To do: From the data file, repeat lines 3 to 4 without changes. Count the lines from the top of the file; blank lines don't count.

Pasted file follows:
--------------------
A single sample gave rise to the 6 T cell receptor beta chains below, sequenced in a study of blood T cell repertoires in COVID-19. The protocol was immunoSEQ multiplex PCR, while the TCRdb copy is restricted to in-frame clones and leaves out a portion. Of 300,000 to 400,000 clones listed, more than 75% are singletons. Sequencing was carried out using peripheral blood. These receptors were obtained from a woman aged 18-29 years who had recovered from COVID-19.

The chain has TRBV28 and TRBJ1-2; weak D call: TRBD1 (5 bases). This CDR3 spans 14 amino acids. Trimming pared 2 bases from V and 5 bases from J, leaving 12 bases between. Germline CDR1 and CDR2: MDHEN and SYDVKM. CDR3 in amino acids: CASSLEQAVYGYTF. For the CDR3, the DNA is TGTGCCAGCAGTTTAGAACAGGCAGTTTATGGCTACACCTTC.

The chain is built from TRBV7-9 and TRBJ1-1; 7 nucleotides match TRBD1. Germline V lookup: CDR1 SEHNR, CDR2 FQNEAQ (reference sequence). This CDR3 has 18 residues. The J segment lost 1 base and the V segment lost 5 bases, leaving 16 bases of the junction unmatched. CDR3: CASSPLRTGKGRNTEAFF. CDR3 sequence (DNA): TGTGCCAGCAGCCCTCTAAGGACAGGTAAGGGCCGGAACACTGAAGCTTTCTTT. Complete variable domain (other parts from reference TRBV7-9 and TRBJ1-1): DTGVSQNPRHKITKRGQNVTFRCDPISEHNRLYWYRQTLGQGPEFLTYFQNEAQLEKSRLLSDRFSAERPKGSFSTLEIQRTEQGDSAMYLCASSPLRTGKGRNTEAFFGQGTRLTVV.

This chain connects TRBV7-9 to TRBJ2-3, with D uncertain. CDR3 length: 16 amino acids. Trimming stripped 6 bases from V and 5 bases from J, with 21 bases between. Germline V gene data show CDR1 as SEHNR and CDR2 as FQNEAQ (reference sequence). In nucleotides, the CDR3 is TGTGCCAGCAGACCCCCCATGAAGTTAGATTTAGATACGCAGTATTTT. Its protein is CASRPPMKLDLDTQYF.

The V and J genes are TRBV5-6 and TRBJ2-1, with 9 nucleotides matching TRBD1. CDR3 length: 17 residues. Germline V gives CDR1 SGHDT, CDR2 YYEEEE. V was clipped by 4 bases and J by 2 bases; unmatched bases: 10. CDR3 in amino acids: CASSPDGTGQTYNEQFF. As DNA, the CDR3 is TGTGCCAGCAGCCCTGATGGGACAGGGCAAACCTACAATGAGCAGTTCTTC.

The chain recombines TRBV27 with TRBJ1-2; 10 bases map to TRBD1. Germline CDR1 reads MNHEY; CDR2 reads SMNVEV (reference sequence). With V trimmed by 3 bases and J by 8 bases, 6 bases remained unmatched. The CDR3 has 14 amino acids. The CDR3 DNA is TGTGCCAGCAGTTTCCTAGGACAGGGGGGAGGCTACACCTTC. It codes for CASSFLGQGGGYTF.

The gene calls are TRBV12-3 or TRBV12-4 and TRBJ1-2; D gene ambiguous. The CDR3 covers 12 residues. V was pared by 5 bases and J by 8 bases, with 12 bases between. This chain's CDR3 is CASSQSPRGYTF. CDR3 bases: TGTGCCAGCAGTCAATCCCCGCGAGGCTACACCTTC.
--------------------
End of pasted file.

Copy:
The chain is built from TRBV7-9 and TRBJ1-1; 7 nucleotides match TRBD1. Germline V lookup: CDR1 SEHNR, CDR2 FQNEAQ (reference sequence). This CDR3 has 18 residues. The J segment lost 1 base and the V segment lost 5 bases, leaving 16 bases of the junction unmatched. CDR3: CASSPLRTGKGRNTEAFF. CDR3 sequence (DNA): TGTGCCAGCAGCCCTCTAAGGACAGGTAAGGGCCGGAACACTGAAGCTTTCTTT. Complete variable domain (other parts from reference TRBV7-9 and TRBJ1-1): DTGVSQNPRHKITKRGQNVTFRCDPISEHNRLYWYRQTLGQGPEFLTYFQNEAQLEKSRLLSDRFSAERPKGSFSTLEIQRTEQGDSAMYLCASSPLRTGKGRNTEAFFGQGTRLTVV.

This chain connects TRBV7-9 to TRBJ2-3, with D uncertain. CDR3 length: 16 amino acids. Trimming stripped 6 bases from V and 5 bases from J, with 21 bases between. Germline V gene data show CDR1 as SEHNR and CDR2 as FQNEAQ (reference sequence). In nucleotides, the CDR3 is TGTGCCAGCAGACCCCCCATGAAGTTAGATTTAGATACGCAGTATTTT. Its protein is CASRPPMKLDLDTQYF.